My World of Religion, Politics, Entertainment and Social Issues

If you are visiting my blog, expecting to see 'Toward a Progressive Catholic Church,' I have changed my title to reflect my wide assortment of interests. Having retired from my secular job, I hope to devote the rest of my life to my hobbies, ministries and perhaps a part-time job that makes good use of my communications skills. This blog will be designed to address my multi-faceted interests.

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Location: Rochester, New York, United States

I have an M.A. in Theology and an M.Div (Master of Divinity) from St. Bernard's School of Theology and Ministry. I am currently a media consultant and promoter of classical music. I am also certified as an officiant by the Federation of Christian Ministries for baptisms, weddings and funerals and minister independently of the Rochester Diocese. My life has encompassed many interesting paths: broadcasting, free-lance writing, video-production, music, ministry and a secular job in government. In addition to this blog, I have a YouTube site at and I have a Facebook page.

Friday, December 18, 2015

The Challenge of Remaining Vibrant in the Arts Community

Dear Blog Visitors:

Since word got out that my 2-year term as president of the Rochester Chamber Orchestra came to an end, I have been gratified and honored by offers I have received from various arts organizations to join their boards. As much as I appreciate these offers, I am looking forward to some fun and relaxation, at least for a few months.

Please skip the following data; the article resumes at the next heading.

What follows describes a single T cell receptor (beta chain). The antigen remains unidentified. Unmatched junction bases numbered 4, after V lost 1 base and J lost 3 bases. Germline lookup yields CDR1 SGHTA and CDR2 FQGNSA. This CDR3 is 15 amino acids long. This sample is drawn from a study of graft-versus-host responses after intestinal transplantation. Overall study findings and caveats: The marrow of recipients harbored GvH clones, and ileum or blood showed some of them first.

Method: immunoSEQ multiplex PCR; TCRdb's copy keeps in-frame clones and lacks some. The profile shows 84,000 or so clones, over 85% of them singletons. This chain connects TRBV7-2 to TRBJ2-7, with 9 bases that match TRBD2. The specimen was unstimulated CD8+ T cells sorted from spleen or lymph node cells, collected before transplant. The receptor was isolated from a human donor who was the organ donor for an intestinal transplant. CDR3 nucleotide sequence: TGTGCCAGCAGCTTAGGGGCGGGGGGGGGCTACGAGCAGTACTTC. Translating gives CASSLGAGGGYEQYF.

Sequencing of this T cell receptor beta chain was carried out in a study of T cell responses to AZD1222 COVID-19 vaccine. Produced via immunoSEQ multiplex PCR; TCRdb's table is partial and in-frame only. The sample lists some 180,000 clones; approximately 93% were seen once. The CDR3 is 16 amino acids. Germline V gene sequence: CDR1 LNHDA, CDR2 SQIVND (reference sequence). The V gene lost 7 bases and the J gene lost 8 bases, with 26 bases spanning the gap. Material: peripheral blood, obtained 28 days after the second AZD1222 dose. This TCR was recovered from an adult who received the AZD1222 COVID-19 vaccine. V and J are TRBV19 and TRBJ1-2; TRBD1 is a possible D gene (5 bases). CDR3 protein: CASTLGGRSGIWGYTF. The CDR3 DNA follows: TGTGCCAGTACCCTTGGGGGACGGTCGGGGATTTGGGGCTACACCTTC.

I am very pleased that the Rochester Chamber Orchestra will continue under a new board. It has been part of the Rochester community for 52 years, and despite the challenges arts organizations face today, this is a first-class professional orchestra deserving of a new life.
These are indeed challenging times for arts organizations, not only in the Rochester community, but throughout the country as well. With government subsidies and private grants shrinking, new ways must be found to sustain various non-profit organizations that provide audiences with classical music, dance, opera, staged plays, contemporary genres, etc.
I can attest to the fact that it is difficult for an individual arts organization to survive in today's economy. The past two years have amounted to a full-time job without pay, as I attempted to keep one organization alive. It may become necessary in the not-to-distant future for all local arts entities to seek a strategy such as merging under a large umbrella organization, whereby resources can be pooled accordingly.